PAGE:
Gaps in the regulation of commercial health data practices pose significant risks to consumers. The mismanagement or breach of sensitive health data can result in a range of privacy injuries from stigma and humiliation to financial and reputational injuries. What’s more, the largely unregulated data brokerage ecosystem that constantly collects, analyzes and sells health data without consumer knowledge or consent poses stark privacy and security risks to consumers. Data brokers sell health data, including mental health information, to willing buyers including commercial entities, health insurance companies, law enforcement, and nearly any interested individual. While health data collection and sale are one piece of the enormous commercial surveillance apparatus, they pose unique risks to consumers. For example, health insurance companies can purchase and use information collected by data brokers to determine healthcare rates. Health, demographic, and “lifestyle” information collected from any online activity—like purchasing plus-sized clothing or posting about feeling anxious or depressed from a recent divorce—can yield inferences for predicting health costs. All of this, from the surveillance and data collection to the sale and use of health data to make an insurance policy decision, is largely beyond the control of consumers. A recent AARP report detailed the concern of older adults about big data in healthcare: “The vast majority (78%) are concerned that the use of big health data may limit access to insurance and three of four (75%) worry about companies using their data without their consent.”

Another context to consider is reproductive health data privacy. Reproductive health data collected from various sources like period and fertility tracking apps, online searches for contraceptives, or location data from a visit to an abortion clinic can be sold to advertisers, law enforcement, or data brokers to be further aggregated and exploited. As EPIC recently detailed in comments to the Department of Health and Human Services about the Department’s effort to update the HIPAA Privacy Rule in the wake of Dobbs: “the collection and disclosure of reproductive health information can be harmful in myriad ways, spanning from the invasion of privacy to the threat of criminalization, social consequences, and chilling of access to health care.”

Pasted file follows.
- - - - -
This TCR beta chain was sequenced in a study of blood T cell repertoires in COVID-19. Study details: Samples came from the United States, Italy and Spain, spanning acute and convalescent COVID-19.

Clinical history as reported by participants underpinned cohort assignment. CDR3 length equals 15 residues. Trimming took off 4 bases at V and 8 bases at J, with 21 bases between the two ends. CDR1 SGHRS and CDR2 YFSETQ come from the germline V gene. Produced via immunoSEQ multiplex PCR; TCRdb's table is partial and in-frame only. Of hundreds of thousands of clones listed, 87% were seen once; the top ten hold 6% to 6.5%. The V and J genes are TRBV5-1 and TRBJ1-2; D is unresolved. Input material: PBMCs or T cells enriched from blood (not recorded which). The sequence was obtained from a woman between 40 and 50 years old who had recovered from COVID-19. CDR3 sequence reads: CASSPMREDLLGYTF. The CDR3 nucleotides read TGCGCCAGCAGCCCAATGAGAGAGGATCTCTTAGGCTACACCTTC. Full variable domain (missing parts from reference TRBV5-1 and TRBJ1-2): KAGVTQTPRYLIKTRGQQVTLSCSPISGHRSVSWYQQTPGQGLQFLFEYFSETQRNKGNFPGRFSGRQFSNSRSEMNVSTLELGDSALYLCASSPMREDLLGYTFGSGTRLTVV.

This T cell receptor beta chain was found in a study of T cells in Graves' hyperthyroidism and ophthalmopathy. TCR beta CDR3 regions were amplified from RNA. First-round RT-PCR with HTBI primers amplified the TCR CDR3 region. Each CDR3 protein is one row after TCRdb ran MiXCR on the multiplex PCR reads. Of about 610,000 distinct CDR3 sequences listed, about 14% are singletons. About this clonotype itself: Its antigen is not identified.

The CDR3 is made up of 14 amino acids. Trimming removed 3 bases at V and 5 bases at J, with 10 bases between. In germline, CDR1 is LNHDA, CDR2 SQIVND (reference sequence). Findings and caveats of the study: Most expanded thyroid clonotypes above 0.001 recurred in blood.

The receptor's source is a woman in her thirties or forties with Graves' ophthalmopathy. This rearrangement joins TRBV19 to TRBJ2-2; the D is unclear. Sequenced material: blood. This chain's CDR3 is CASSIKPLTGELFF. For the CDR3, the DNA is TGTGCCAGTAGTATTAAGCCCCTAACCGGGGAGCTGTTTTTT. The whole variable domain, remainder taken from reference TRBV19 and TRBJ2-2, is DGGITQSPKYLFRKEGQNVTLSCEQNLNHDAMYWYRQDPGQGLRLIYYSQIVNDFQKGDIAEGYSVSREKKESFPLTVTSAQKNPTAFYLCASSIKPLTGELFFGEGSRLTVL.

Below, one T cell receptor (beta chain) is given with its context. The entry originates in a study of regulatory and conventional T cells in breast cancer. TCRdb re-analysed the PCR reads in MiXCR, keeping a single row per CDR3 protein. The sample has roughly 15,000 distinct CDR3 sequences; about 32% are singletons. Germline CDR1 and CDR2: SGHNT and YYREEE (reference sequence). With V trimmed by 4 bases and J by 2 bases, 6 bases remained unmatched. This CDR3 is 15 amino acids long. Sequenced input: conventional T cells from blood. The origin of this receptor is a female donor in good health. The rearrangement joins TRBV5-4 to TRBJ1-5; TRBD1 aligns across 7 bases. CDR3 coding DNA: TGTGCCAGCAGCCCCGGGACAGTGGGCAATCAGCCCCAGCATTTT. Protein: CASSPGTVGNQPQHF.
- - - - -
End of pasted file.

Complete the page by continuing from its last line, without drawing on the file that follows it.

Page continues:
The Commission can address and prevent future heath data abuse by articulating a data minimization rule to disrupt the unfair collection and sale of health data at the source. By limiting data collection and use to what is reasonably necessary and proportionate to the purpose for which it was collected, the Commission can enforce data collection that is only consistent with consumer expectations, establishing trust, limiting security risks, and mitigating health privacy concerns.

The FTC’s Authority to Protect Consumers’ Health Data

The Commission should continue to build on its recent health privacy enforcement actions by centering data minimization in the FTC’s forthcoming commercial surveillance and data security rule. The Commission has made great strides in using its Section 5 authority to combat unfair and deceptive consumer health privacy violations. Actions against Kochava, Flo Health and Premom signified the Commission’s commitment to reproductive health privacy, while the recent FTC settlement with GoodRx emphasized that it is unlawful to disclose consumers’ personal health information to third parties without authorization. The FTC’s enforcement actions against BetterHelp and Vitagene demonstrated the breadth of personal information that should be considered health data, targeting violations of mental health and genetic privacy, respectively. And the Commission’s recent use of the Health Breach Notification Rule authority illustrates the FTC’s determination to use all available enforcement authority to protect consumer health privacy.